By Dariya Lopukhina

Home automation technology, also known as smart tech and connected devices, is set to transform our homes and workplaces into futuristic spaces that could resemble something out of a sci-fi novel, Star Wars or Star Trek.

Does everyone necessarily want a voice-controlled shower, light switches or fridges?

Maybe not, but if Amazon, Google, Microsoft and dozens of other companies have anything to say about it, we are going to get voice controlled everything, and sooner than we might expect.

Voice control, voice search and AI-powered devices that can connect to dozens of other devices and the internet are already selling online and in stores across the world. At CES 2018, the international tech extravaganza in Las Vegas, Nevada, big tech brands made it clear that they are betting that the next evolution in computing is voice assistants and home automation technology.

Google and Amazon: In a Race to Connect

Both Amazon Echo — the current market leader — and Google Home exceeded expectations over the peak Holiday spending season in 2017, from Black Friday through to the January 2018 sales. Amazon had already taken the lead opening Echo up to other brands, through a hardware/software API interface.

Google quickly caught up, with announcements and product launches before and during CES. Google Home now works with Bang & Olufsen speakers, Anker, which now proudly sells voice-controlled speakers, and LG announced the launch of smart displays with Google Assistant. Now Google can compete directly with the Amazon Echo Show that comes with a screen.

Amazon, already ahead of Google, announced multiple new brand collaborations, showing it is moving beyond speakers and “boy toy” gadgets. Alexa can now connect and control light switches, mirrors, showers, microwaves, ovens and even cars. Except for Mercedes; neither Google nor Amazon, nor any other automated tech business got a chance to power the car companies new “Hey Mercedes” smart internal car system.

Ben Wood, chief of research at CCS Insight, said in The Guardian: “Google, Amazon, Microsoft and others are fighting not only to cement their voice technologies, but also to ensure their assistant platforms are deeply embedded across the full spectrum of consumer electronics to maintain and deepen consumer engagement.”

Speakers are a popular product option from a bewildering range of companies, partly thanks to the cheap unit cost to produce, and that they act as a “gateway drug” to other connected devices. If they’re the route into this market for many consumers, then the big ticket items that many won’t get or need for a long time are connected toilets, from Kohler, retailing at $6,000 and two-seater Intel Volocopter taxi drone, selling for $200,000.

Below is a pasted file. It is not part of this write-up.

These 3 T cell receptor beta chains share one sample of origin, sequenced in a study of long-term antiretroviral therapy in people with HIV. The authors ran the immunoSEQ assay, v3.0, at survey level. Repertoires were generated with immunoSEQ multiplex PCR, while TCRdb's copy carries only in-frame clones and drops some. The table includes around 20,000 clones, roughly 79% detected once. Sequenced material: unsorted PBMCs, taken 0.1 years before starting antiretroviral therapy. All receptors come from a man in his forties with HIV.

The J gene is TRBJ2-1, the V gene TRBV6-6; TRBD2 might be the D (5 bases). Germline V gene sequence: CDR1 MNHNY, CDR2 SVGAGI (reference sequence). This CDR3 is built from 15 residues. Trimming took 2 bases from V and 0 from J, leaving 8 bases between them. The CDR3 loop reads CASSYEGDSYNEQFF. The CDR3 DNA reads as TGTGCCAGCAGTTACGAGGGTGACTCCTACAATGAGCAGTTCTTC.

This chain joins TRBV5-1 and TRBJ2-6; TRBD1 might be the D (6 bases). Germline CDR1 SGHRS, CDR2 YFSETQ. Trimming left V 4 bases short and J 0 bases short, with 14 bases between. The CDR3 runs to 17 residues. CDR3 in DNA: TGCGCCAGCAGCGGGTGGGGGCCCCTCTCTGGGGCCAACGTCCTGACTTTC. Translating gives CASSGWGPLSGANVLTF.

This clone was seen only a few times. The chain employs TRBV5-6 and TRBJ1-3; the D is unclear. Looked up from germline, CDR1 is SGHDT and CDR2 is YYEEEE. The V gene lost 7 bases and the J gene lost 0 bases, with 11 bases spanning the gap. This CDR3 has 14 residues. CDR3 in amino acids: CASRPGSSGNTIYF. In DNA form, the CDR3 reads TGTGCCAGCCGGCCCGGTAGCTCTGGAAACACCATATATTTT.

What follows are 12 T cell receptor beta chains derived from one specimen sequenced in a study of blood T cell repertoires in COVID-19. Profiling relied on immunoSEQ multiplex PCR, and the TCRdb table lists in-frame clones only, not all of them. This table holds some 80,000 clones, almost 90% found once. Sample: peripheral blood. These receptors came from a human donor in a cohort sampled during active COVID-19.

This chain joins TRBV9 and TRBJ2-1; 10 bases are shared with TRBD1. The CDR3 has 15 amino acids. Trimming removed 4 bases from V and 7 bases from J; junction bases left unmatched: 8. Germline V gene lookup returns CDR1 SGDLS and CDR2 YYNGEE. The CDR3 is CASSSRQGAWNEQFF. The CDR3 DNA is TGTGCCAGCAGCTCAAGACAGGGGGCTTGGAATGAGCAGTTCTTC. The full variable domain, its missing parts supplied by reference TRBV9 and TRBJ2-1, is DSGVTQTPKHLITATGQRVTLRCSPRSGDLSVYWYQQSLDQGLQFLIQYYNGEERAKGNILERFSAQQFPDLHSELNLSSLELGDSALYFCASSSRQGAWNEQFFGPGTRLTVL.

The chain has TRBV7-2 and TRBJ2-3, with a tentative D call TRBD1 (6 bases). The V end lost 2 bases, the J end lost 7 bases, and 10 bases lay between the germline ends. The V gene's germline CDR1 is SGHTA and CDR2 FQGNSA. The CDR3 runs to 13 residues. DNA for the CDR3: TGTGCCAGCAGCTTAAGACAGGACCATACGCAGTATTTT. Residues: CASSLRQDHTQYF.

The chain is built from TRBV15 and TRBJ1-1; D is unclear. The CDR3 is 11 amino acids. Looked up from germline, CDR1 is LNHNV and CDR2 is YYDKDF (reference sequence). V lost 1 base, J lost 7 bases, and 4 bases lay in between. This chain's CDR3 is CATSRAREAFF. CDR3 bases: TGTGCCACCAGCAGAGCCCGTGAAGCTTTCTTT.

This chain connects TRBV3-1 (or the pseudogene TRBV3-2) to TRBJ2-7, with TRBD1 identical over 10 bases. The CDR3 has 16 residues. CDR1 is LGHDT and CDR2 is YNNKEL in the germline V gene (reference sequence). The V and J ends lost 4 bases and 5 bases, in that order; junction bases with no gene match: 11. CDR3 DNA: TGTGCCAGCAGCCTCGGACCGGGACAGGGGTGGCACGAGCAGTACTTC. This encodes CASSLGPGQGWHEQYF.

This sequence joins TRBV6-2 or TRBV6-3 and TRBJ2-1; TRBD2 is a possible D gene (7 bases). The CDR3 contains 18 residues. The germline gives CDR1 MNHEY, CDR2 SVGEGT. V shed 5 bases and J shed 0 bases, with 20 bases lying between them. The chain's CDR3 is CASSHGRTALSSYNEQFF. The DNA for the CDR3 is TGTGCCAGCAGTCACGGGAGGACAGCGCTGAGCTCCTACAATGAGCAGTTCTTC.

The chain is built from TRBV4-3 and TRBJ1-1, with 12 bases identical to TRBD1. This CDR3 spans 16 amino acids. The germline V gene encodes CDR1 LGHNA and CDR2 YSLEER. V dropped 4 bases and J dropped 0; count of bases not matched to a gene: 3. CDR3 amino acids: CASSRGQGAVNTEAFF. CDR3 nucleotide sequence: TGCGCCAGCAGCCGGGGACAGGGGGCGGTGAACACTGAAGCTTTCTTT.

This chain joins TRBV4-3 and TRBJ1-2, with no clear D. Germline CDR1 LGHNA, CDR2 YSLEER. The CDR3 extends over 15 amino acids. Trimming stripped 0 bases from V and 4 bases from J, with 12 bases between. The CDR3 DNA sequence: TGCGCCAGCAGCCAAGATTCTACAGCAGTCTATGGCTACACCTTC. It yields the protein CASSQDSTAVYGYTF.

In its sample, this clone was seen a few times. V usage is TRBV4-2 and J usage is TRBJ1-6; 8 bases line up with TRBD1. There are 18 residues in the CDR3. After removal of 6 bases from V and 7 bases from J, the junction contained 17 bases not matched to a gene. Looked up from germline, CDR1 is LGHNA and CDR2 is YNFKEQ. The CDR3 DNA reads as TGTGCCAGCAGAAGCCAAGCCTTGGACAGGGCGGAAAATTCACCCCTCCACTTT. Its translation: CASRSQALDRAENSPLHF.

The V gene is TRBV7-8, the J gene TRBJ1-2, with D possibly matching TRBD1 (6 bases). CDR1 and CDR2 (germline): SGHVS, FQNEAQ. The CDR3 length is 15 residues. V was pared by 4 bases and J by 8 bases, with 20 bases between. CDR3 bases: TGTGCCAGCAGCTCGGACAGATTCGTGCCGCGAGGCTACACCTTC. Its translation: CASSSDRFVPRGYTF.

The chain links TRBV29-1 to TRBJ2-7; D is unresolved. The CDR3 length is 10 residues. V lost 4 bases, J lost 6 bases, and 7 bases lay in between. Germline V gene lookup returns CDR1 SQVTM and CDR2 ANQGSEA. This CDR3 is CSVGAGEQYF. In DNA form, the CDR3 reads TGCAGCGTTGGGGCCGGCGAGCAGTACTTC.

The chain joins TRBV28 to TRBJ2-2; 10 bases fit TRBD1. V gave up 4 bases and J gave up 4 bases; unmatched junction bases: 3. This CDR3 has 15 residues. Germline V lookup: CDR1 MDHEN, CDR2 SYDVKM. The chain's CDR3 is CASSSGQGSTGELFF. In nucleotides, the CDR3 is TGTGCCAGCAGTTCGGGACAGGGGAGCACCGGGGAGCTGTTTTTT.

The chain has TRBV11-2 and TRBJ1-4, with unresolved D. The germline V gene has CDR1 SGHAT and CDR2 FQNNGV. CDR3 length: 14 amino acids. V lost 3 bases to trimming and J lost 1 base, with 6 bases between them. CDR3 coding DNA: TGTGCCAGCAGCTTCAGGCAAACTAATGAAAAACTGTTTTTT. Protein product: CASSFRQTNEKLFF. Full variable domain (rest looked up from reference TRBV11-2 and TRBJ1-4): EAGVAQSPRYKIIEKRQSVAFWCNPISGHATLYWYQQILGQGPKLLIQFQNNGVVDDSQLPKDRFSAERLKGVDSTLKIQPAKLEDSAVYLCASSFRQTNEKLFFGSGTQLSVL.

At CES 2018, there were other signs that in some respects, connected devices aren’t quite ready for the mainstream yet. LG was keen to show off its Cloi home-helping robot, only for it to stop responding to commands from LG’s Marketing VP, David VanderWaal in-front of an audience.

Barriers to Adoption

Consumers who’ve bought and tried smart devices want more of them. In a CNET survey, 81 percent of people said they are more likely to buy a house if smart devices are already installed and connected.

This highlights one of the barriers to widespread adoptions: Homes, especially older properties, were not designed with smart tech in mind. Even recently, the thought that we could control everything from light switches to a fridge and thermostat, all through an app or control panel, would not have crossed the mind of property developers, architects or builders.

Now we are going to see an attitude switch, but it will take time. Due to the cost of retrofitting homes, these innovations are going to start off in high-value properties before they filter down to middle-class suburban neighbourhoods and urban apartments. In ten or twenty years, homes filled with connected devices could be the norm.

According to the Financial Times, the number of homes fitted with smart tech is approximately 100 million, around the world. Some analysts are predicting this will exceed 600 million in three years. Insurance companies are keen to see more homes fitted with smart locks and other sensors. Right now, RSA and Aviva are working on smart home insurance and the devices that will support this in the UK, and in the US and Europe, State Farm, Zurich, Axa and Allianz are working on these same challenges.

Combining consumer demand with tech sector innovation and the financial sector driving this forward, a connected home future is coming faster than we might expect.

Photo credit: Modern smart home from zhu difeng/Shutterstock